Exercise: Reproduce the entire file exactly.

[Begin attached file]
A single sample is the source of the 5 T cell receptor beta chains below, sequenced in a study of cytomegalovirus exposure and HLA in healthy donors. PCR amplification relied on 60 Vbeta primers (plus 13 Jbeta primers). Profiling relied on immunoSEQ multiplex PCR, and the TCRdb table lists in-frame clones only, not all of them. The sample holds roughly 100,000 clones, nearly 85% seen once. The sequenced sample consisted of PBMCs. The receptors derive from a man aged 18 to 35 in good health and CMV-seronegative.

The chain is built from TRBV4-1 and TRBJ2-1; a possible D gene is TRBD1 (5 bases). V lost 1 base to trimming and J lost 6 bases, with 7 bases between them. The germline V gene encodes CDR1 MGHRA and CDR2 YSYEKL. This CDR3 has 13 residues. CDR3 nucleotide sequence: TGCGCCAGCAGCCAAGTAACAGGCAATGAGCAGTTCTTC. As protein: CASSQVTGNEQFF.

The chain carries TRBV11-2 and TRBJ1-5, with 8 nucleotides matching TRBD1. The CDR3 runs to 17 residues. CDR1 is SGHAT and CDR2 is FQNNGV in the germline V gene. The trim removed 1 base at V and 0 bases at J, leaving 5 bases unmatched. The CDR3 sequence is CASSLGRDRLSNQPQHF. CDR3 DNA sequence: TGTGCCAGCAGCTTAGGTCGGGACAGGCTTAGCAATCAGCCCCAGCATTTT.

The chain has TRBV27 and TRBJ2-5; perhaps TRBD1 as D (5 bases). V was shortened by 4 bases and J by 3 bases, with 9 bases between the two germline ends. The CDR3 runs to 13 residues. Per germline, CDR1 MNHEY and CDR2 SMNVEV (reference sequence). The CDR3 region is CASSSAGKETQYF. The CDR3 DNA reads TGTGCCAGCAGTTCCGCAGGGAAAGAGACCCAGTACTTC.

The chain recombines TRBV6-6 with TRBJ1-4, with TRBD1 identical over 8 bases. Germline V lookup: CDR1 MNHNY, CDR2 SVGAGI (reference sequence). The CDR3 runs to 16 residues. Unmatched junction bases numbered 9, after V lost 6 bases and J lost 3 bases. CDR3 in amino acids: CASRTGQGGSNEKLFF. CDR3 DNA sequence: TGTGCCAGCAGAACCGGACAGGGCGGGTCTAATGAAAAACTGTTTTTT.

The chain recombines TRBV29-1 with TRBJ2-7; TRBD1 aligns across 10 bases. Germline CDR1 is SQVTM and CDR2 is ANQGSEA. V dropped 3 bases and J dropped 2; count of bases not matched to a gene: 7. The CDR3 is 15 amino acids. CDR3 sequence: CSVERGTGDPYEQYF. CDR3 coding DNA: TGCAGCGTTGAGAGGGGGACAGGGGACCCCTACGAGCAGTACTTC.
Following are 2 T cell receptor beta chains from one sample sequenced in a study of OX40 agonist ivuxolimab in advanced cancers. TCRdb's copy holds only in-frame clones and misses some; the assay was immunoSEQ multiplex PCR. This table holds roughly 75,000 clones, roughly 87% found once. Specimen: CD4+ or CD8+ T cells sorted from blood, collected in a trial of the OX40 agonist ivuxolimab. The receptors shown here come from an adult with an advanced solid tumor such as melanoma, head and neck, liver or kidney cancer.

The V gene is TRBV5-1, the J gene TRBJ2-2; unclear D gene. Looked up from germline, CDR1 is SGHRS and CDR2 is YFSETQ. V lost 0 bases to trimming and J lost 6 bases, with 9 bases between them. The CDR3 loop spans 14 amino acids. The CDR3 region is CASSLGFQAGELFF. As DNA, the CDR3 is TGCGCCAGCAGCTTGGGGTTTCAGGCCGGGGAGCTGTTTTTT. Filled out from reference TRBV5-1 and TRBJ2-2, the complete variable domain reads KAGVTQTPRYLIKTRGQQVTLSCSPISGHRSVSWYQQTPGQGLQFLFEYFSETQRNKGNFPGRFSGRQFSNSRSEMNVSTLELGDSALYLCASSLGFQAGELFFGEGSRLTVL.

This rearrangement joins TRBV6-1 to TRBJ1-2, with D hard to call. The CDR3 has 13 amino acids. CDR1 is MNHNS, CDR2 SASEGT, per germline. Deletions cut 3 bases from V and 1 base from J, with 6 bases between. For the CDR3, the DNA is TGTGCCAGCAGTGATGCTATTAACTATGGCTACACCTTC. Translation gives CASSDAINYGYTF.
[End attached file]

A single sample is the source of the 5 T cell receptor beta chains below, sequenced in a study of cytomegalovirus exposure and HLA in healthy donors. PCR amplification relied on 60 Vbeta primers (plus 13 Jbeta primers). Profiling relied on immunoSEQ multiplex PCR, and the TCRdb table lists in-frame clones only, not all of them. The sample holds roughly 100,000 clones, nearly 85% seen once. The sequenced sample consisted of PBMCs. The receptors derive from a man aged 18 to 35 in good health and CMV-seronegative.

The chain is built from TRBV4-1 and TRBJ2-1; a possible D gene is TRBD1 (5 bases). V lost 1 base to trimming and J lost 6 bases, with 7 bases between them. The germline V gene encodes CDR1 MGHRA and CDR2 YSYEKL. This CDR3 has 13 residues. CDR3 nucleotide sequence: TGCGCCAGCAGCCAAGTAACAGGCAATGAGCAGTTCTTC. As protein: CASSQVTGNEQFF.

The chain carries TRBV11-2 and TRBJ1-5, with 8 nucleotides matching TRBD1. The CDR3 runs to 17 residues. CDR1 is SGHAT and CDR2 is FQNNGV in the germline V gene. The trim removed 1 base at V and 0 bases at J, leaving 5 bases unmatched. The CDR3 sequence is CASSLGRDRLSNQPQHF. CDR3 DNA sequence: TGTGCCAGCAGCTTAGGTCGGGACAGGCTTAGCAATCAGCCCCAGCATTTT.

The chain has TRBV27 and TRBJ2-5; perhaps TRBD1 as D (5 bases). V was shortened by 4 bases and J by 3 bases, with 9 bases between the two germline ends. The CDR3 runs to 13 residues. Per germline, CDR1 MNHEY and CDR2 SMNVEV (reference sequence). The CDR3 region is CASSSAGKETQYF. The CDR3 DNA reads TGTGCCAGCAGTTCCGCAGGGAAAGAGACCCAGTACTTC.

The chain recombines TRBV6-6 with TRBJ1-4, with TRBD1 identical over 8 bases. Germline V lookup: CDR1 MNHNY, CDR2 SVGAGI (reference sequence). The CDR3 runs to 16 residues. Unmatched junction bases numbered 9, after V lost 6 bases and J lost 3 bases. CDR3 in amino acids: CASRTGQGGSNEKLFF. CDR3 DNA sequence: TGTGCCAGCAGAACCGGACAGGGCGGGTCTAATGAAAAACTGTTTTTT.

The chain recombines TRBV29-1 with TRBJ2-7; TRBD1 aligns across 10 bases. Germline CDR1 is SQVTM and CDR2 is ANQGSEA. V dropped 3 bases and J dropped 2; count of bases not matched to a gene: 7. The CDR3 is 15 amino acids. CDR3 sequence: CSVERGTGDPYEQYF. CDR3 coding DNA: TGCAGCGTTGAGAGGGGGACAGGGGACCCCTACGAGCAGTACTTC.
Following are 2 T cell receptor beta chains from one sample sequenced in a study of OX40 agonist ivuxolimab in advanced cancers. TCRdb's copy holds only in-frame clones and misses some; the assay was immunoSEQ multiplex PCR. This table holds roughly 75,000 clones, roughly 87% found once. Specimen: CD4+ or CD8+ T cells sorted from blood, collected in a trial of the OX40 agonist ivuxolimab. The receptors shown here come from an adult with an advanced solid tumor such as melanoma, head and neck, liver or kidney cancer.

The V gene is TRBV5-1, the J gene TRBJ2-2; unclear D gene. Looked up from germline, CDR1 is SGHRS and CDR2 is YFSETQ. V lost 0 bases to trimming and J lost 6 bases, with 9 bases between them. The CDR3 loop spans 14 amino acids. The CDR3 region is CASSLGFQAGELFF. As DNA, the CDR3 is TGCGCCAGCAGCTTGGGGTTTCAGGCCGGGGAGCTGTTTTTT. Filled out from reference TRBV5-1 and TRBJ2-2, the complete variable domain reads KAGVTQTPRYLIKTRGQQVTLSCSPISGHRSVSWYQQTPGQGLQFLFEYFSETQRNKGNFPGRFSGRQFSNSRSEMNVSTLELGDSALYLCASSLGFQAGELFFGEGSRLTVL.

This rearrangement joins TRBV6-1 to TRBJ1-2, with D hard to call. The CDR3 has 13 amino acids. CDR1 is MNHNS, CDR2 SASEGT, per germline. Deletions cut 3 bases from V and 1 base from J, with 6 bases between. For the CDR3, the DNA is TGTGCCAGCAGTGATGCTATTAACTATGGCTACACCTTC. Translation gives CASSDAINYGYTF.